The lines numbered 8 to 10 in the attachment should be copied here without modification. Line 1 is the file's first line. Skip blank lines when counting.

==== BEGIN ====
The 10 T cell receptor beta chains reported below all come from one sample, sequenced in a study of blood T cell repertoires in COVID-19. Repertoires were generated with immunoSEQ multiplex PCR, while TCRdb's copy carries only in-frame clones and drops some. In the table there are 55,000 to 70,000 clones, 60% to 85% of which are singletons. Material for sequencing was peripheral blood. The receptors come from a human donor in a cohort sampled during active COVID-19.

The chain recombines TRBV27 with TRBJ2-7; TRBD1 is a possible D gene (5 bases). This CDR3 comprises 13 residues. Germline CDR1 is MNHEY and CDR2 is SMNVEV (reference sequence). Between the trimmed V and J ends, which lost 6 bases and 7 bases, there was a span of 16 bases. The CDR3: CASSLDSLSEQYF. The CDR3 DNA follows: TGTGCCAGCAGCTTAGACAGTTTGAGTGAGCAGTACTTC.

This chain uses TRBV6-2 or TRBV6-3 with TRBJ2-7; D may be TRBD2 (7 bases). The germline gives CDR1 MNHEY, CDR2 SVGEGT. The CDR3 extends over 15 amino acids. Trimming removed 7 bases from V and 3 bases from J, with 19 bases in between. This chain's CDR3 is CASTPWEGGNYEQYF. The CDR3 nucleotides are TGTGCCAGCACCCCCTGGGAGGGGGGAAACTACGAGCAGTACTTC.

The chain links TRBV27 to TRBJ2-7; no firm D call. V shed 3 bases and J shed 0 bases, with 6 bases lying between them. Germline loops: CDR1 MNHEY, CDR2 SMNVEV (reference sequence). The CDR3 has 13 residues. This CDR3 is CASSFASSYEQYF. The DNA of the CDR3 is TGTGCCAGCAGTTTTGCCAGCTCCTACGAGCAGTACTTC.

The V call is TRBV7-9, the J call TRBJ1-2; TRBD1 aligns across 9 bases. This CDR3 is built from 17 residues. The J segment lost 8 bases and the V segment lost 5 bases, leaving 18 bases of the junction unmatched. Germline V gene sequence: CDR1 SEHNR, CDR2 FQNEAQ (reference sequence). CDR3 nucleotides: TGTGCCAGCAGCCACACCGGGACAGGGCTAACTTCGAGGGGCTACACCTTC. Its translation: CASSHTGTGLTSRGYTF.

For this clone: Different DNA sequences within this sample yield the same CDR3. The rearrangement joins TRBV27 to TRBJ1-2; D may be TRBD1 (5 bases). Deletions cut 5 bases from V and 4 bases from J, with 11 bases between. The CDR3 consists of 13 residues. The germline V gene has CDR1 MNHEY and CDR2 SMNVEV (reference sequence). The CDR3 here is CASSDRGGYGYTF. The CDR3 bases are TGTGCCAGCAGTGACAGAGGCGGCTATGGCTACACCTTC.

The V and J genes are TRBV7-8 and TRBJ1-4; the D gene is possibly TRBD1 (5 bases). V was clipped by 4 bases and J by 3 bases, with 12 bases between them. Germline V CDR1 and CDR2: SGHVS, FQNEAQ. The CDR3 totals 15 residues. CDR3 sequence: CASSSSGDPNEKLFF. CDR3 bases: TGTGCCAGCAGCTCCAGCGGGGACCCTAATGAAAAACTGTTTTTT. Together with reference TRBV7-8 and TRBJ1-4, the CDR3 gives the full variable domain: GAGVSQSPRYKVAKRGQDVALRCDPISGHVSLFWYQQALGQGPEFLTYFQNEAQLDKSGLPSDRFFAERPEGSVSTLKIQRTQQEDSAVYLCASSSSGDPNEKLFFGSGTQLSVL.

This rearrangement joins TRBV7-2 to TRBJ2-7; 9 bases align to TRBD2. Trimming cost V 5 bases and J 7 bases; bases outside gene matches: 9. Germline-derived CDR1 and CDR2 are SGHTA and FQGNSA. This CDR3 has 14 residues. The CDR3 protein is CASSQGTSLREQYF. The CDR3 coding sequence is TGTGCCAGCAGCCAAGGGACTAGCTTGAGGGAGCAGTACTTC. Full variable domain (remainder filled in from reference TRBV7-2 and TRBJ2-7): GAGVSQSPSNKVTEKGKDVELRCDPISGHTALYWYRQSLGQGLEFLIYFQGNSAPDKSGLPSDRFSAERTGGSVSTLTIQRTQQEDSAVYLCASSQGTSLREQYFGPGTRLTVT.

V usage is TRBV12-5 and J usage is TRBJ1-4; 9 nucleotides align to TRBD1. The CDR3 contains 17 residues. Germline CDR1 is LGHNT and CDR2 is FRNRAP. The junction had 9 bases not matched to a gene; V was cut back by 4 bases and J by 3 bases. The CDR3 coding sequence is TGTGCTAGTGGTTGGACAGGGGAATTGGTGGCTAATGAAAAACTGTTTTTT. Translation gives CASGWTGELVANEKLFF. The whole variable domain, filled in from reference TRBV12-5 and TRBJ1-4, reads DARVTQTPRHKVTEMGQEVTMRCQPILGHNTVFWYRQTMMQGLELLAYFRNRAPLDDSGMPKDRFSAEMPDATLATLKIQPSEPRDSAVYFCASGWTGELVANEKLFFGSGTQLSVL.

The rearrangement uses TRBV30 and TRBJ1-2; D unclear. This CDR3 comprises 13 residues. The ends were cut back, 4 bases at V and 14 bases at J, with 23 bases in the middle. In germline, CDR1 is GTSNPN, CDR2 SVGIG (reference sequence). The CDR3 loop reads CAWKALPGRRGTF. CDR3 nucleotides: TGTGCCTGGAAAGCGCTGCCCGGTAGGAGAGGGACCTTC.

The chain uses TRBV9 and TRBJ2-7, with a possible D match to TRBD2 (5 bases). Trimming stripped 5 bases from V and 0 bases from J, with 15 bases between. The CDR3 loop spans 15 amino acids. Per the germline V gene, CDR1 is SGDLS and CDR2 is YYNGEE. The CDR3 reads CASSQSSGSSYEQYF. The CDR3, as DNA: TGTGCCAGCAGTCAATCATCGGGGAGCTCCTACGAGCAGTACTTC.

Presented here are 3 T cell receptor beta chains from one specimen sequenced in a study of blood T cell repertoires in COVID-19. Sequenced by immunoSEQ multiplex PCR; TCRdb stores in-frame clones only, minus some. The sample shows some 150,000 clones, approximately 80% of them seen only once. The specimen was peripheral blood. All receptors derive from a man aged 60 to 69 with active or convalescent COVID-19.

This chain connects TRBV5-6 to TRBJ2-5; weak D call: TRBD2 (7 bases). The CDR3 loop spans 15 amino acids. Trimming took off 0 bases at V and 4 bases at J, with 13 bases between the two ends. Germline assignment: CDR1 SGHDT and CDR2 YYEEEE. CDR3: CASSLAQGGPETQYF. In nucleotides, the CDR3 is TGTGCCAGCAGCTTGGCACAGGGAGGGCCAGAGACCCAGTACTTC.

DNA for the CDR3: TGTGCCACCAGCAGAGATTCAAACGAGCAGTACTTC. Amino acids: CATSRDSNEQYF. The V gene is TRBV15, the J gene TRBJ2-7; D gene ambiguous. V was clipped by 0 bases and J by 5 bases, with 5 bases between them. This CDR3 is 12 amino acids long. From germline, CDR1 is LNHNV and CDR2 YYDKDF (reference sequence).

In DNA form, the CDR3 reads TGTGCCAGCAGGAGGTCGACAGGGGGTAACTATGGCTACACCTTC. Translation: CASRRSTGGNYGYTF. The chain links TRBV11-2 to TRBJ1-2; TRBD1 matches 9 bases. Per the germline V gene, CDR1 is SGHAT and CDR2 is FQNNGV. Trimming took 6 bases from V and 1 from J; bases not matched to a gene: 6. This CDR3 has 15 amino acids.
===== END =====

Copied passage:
This rearrangement joins TRBV7-2 to TRBJ2-7; 9 bases align to TRBD2. Trimming cost V 5 bases and J 7 bases; bases outside gene matches: 9. Germline-derived CDR1 and CDR2 are SGHTA and FQGNSA. This CDR3 has 14 residues. The CDR3 protein is CASSQGTSLREQYF. The CDR3 coding sequence is TGTGCCAGCAGCCAAGGGACTAGCTTGAGGGAGCAGTACTTC. Full variable domain (remainder filled in from reference TRBV7-2 and TRBJ2-7): GAGVSQSPSNKVTEKGKDVELRCDPISGHTALYWYRQSLGQGLEFLIYFQGNSAPDKSGLPSDRFSAERTGGSVSTLTIQRTQQEDSAVYLCASSQGTSLREQYFGPGTRLTVT.

V usage is TRBV12-5 and J usage is TRBJ1-4; 9 nucleotides align to TRBD1. The CDR3 contains 17 residues. Germline CDR1 is LGHNT and CDR2 is FRNRAP. The junction had 9 bases not matched to a gene; V was cut back by 4 bases and J by 3 bases. The CDR3 coding sequence is TGTGCTAGTGGTTGGACAGGGGAATTGGTGGCTAATGAAAAACTGTTTTTT. Translation gives CASGWTGELVANEKLFF. The whole variable domain, filled in from reference TRBV12-5 and TRBJ1-4, reads DARVTQTPRHKVTEMGQEVTMRCQPILGHNTVFWYRQTMMQGLELLAYFRNRAPLDDSGMPKDRFSAEMPDATLATLKIQPSEPRDSAVYFCASGWTGELVANEKLFFGSGTQLSVL.

The rearrangement uses TRBV30 and TRBJ1-2; D unclear. This CDR3 comprises 13 residues. The ends were cut back, 4 bases at V and 14 bases at J, with 23 bases in the middle. In germline, CDR1 is GTSNPN, CDR2 SVGIG (reference sequence). The CDR3 loop reads CAWKALPGRRGTF. CDR3 nucleotides: TGTGCCTGGAAAGCGCTGCCCGGTAGGAGAGGGACCTTC.